Oh how times have changed. Now, the majority of us meekly accept that the rich are above the law. They don’t have to pay taxes and they can lie with impunity and there is nothing that any of us can do about it. The liars are now quite brazen, appearing on television with complete permission to lie as much as they like and never be corrected. Johnson, Cummings, Hancock, Gove, the list goes on and on. The big national newspapers with the possible exception of The Guardian and all the national television stations with the possible exception of Channel 4, are dumb to any faults.

It begs a lot of questions. Why are so many people cowed by the powerful? Why are so many people afraid to tell the truth? Why are so many people so utterly subservient to what is plainly evil.

Answers on a postcard maybe. If you have any ideas or any plans for improvement please don’t keep them to yourselves. Spread the word, ask the questions. Be noticed.

Over 22 million of us have watched Peter Stefanovic’s video, detailing Johnson’s endless lying. We have passed on the news about it and spread the word and yet the media are still playing schtum. Shelley though should’st be living at this hour.

Rise like Lions after slumber
In unvanquishable number,
Shake your chains to earth like dew
Which in sleep had fallen on you-
Ye are many – they are few.

This entry was posted on June 11, 2021. 2 Comments

June is doing its best to blaze

I think the Fates – if there are such things – are trying to have pity on us this month and giving us something well worth looking at, because they know how bleak and difficult our lives have recently become.

So here are a few photographs we’ve taken in the garden today and a lovely poem by W H Davies, who is a great favourite of mine and has put into words how pleasurable it is to find ourselves in the middle of Summer.

All in June

A week ago I had a fire
To warm my feet, my hands and face;
Cold winds, that never make a friend,
Crept in and out of every place.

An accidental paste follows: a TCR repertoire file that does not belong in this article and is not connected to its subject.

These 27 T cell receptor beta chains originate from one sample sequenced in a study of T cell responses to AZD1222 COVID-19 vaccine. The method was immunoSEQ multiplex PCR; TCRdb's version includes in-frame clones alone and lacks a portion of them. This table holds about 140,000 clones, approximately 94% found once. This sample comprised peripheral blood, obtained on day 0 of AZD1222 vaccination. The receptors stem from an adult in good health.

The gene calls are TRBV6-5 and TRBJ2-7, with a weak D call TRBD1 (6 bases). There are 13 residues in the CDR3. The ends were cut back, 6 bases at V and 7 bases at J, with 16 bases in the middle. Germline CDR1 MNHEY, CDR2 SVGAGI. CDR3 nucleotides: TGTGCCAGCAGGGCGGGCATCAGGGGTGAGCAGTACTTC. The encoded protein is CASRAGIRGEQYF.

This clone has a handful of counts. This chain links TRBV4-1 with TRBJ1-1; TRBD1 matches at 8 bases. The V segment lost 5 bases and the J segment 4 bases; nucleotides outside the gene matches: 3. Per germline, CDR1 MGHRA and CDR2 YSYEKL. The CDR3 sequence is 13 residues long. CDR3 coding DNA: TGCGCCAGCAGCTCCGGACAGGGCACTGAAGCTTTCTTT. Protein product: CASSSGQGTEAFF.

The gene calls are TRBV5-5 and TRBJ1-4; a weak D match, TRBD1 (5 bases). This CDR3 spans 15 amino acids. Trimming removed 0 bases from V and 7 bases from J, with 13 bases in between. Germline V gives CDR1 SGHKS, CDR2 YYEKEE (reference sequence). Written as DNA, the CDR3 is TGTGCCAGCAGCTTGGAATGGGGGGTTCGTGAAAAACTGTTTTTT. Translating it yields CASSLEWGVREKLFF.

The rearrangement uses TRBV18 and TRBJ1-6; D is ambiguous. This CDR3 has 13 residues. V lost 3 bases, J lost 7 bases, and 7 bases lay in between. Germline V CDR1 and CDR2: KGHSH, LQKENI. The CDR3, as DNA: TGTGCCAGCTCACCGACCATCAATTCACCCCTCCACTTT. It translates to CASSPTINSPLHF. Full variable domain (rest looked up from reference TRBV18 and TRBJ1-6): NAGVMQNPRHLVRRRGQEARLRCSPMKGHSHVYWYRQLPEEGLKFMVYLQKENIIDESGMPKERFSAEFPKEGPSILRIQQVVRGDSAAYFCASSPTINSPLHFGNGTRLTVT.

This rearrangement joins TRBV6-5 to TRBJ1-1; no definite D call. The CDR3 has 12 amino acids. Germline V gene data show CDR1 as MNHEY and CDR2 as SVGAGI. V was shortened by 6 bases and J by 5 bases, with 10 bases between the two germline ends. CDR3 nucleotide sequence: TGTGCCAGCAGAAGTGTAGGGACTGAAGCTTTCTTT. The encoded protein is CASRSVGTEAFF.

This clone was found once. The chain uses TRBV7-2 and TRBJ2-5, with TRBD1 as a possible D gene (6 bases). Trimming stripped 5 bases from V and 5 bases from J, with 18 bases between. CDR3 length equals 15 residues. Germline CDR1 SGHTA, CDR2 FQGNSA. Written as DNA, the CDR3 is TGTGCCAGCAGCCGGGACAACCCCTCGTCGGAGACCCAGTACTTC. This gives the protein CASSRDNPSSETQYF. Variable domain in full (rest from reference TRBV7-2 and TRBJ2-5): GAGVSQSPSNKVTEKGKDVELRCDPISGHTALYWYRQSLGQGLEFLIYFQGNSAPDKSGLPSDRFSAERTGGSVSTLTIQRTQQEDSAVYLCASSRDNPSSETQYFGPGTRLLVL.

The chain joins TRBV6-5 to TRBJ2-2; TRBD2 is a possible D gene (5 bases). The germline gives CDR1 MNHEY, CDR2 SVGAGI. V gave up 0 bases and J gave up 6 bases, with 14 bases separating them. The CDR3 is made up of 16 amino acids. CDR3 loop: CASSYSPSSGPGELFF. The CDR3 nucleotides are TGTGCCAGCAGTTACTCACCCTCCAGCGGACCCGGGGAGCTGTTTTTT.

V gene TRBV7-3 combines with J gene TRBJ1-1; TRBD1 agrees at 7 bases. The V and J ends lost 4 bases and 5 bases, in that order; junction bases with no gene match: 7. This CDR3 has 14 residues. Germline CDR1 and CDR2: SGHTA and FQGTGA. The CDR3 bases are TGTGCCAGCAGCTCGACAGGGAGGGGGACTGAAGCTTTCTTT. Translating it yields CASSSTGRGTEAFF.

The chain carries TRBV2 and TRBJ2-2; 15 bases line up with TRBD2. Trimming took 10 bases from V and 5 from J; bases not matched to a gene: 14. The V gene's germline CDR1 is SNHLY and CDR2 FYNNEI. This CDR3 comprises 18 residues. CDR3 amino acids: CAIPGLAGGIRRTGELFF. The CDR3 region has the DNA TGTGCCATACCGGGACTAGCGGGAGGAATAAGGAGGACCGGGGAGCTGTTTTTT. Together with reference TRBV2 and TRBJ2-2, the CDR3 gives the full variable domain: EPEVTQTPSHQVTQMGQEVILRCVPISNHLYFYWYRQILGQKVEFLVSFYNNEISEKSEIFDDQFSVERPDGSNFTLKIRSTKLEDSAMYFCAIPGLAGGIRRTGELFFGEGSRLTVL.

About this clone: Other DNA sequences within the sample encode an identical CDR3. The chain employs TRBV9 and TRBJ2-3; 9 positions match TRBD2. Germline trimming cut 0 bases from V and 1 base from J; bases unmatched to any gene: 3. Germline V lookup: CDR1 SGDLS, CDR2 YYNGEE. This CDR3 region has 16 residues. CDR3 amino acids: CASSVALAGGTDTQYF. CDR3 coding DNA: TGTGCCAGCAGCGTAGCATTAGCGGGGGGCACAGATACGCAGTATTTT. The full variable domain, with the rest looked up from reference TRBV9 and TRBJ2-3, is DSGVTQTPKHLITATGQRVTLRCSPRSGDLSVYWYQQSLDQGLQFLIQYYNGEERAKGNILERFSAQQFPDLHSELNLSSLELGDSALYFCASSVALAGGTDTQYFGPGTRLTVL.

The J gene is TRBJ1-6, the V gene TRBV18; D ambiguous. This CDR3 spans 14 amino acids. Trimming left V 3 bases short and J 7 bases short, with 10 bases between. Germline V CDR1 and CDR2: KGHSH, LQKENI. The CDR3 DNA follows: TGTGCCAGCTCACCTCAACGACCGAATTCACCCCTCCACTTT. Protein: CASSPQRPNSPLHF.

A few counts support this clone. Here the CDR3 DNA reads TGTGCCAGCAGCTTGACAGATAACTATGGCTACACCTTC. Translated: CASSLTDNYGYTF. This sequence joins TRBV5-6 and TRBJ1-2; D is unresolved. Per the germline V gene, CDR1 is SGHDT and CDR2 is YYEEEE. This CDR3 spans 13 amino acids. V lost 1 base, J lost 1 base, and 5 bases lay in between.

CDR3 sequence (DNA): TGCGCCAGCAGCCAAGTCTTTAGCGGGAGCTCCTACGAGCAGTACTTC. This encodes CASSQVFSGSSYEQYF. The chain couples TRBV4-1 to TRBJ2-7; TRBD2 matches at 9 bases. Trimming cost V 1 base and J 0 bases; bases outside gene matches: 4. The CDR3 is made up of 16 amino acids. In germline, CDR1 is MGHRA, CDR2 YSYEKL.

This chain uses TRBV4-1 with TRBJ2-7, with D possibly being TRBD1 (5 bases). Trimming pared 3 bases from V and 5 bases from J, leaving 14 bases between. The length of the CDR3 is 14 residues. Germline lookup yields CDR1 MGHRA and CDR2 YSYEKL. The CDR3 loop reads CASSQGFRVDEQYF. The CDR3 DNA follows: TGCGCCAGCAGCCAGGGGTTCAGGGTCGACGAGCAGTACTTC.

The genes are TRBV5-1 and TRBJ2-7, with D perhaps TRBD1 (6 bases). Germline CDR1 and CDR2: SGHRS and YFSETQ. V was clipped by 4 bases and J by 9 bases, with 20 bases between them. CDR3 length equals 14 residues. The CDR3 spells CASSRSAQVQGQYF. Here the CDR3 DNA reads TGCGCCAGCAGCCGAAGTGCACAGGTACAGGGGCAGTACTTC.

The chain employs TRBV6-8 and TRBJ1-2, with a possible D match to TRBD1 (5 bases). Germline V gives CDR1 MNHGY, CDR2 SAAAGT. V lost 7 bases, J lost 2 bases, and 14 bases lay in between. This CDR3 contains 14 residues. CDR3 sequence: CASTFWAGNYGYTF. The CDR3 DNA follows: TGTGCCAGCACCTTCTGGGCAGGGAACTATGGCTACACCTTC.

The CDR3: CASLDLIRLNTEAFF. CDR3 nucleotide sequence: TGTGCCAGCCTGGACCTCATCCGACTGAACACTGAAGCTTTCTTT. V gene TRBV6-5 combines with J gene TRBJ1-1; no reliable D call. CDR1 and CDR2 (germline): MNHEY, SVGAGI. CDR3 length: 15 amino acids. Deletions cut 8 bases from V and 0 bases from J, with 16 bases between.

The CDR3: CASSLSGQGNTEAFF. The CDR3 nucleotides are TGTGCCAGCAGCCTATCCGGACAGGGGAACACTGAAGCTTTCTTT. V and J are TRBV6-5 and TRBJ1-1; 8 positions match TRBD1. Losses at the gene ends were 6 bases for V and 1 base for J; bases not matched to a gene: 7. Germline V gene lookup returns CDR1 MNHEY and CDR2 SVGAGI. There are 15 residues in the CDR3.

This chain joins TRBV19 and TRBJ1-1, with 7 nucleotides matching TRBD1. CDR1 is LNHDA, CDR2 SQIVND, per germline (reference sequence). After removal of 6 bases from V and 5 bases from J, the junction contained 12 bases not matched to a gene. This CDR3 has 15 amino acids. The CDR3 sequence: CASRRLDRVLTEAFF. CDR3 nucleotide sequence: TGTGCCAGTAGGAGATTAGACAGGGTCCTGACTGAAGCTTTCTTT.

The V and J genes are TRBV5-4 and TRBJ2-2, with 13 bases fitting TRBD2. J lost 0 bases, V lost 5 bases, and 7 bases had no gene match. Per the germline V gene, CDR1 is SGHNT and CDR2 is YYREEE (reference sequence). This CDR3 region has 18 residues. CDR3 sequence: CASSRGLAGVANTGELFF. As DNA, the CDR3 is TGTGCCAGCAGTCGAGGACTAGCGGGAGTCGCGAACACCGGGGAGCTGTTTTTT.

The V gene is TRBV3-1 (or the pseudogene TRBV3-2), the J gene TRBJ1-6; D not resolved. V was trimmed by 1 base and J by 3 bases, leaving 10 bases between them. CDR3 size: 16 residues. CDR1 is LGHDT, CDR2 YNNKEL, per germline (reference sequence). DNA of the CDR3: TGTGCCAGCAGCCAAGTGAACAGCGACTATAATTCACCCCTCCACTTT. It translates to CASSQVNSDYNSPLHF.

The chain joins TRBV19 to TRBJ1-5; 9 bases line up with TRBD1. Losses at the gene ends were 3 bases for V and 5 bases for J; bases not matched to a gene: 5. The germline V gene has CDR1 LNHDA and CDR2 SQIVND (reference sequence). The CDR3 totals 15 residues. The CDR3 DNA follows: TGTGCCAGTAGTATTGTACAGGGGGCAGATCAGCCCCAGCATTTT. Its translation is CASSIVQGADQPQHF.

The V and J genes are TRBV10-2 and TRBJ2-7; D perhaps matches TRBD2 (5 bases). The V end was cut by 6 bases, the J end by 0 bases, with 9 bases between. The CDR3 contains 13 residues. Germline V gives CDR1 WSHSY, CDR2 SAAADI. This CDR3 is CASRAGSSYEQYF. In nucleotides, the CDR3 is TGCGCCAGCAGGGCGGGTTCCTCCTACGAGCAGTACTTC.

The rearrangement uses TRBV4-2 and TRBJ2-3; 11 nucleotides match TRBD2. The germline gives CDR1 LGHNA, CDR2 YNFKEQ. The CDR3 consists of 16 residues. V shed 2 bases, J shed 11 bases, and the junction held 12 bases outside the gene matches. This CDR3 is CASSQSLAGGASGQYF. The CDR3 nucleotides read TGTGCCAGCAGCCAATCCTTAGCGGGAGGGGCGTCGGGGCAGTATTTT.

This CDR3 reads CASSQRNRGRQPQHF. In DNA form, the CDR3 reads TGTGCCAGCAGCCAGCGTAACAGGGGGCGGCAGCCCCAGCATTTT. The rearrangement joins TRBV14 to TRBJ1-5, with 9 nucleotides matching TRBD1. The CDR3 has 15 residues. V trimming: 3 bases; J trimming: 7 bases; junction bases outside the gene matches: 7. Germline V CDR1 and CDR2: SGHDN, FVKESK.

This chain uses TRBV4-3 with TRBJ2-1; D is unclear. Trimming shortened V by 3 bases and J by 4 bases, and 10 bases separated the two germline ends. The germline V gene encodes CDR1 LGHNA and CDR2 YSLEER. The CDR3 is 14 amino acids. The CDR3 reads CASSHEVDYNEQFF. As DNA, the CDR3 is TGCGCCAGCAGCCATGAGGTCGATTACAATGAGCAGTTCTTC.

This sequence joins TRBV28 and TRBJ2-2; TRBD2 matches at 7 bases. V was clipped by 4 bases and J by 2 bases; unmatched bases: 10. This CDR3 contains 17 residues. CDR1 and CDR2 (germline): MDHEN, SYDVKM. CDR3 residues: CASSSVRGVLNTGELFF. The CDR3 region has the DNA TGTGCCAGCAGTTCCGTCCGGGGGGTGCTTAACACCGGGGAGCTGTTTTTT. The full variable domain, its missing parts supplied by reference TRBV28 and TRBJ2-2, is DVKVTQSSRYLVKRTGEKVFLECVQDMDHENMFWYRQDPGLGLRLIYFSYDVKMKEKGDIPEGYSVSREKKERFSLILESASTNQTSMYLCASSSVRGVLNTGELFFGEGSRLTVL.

Today the fields are rich in grass,
And buttercups in thousands grow;
I’ll show the world where I have been—
With gold-dust seen on either shoe.

Till to my garden back I come,
Where bumble-bees for hours and hours
Sit on their soft, fat, velvet bums,
To wriggle out of hollow flowers.

W H Davies

So let’s drink to the summer and be glad!

This entry was posted on June 10, 2021. 2 Comments

A sad, unexpected anniversary

I opened my WordPress this morning and found much to my surprise that somebody had already visited it earlier in the morning and that the two blogs they’d been interested in was a very old one called ‘Who remembers Violet Elizabeth Bott?’ which has been visited steadily by one person ever since I put it up, but the second one was different, this was called ‘Word of warning about Blake’s Cottage’, and it has been around for exactly four years. So I opened it up to see what it was about it was about this particular blog that was interesting my singular visitor at this late stage.

It made very sad reading because it was an account of a message that had been sent by the Blake Cottage Trust to the members of the Felpham Village Conservation Society (FVCS). It turned out to be an invitation to the members of that society to come to a meeting in the Memorial Hall, to listen to Stuart Cade the architect who was in charge of the restoration of the cottage, I kid you not.

It is upsetting to see that despite all the grand talk and the costly architectural designs, ABSOLUTELY NOTHING came of that meeting. In fact I don’t suppose any one in the FVCS can even remember it, although I did hear a rumour that a small group of members had been formed whose purpose it was to visit the cottage at regular intervals and report on its condition. I have no idea whether anybody ever did such a thing and I can’t tell you what sort of state the interior of the cottage is in now, although people passing it by can see from the outside that it is in very poor repair indeed. And STILL nothing is being done about it. It makes me despair.

Anyway, I have put a link to this four year old blog below. I suppose I have just a hope that someone will see both blogs and take up the cudgels on behalf of our poor old historical cottage, perhaps someone who belongs to the FVCS and believes their motto ‘Preserve, Protect, Promote’. I am too old to fight now, I’m sorry to say and I don’t have the strength or the energy.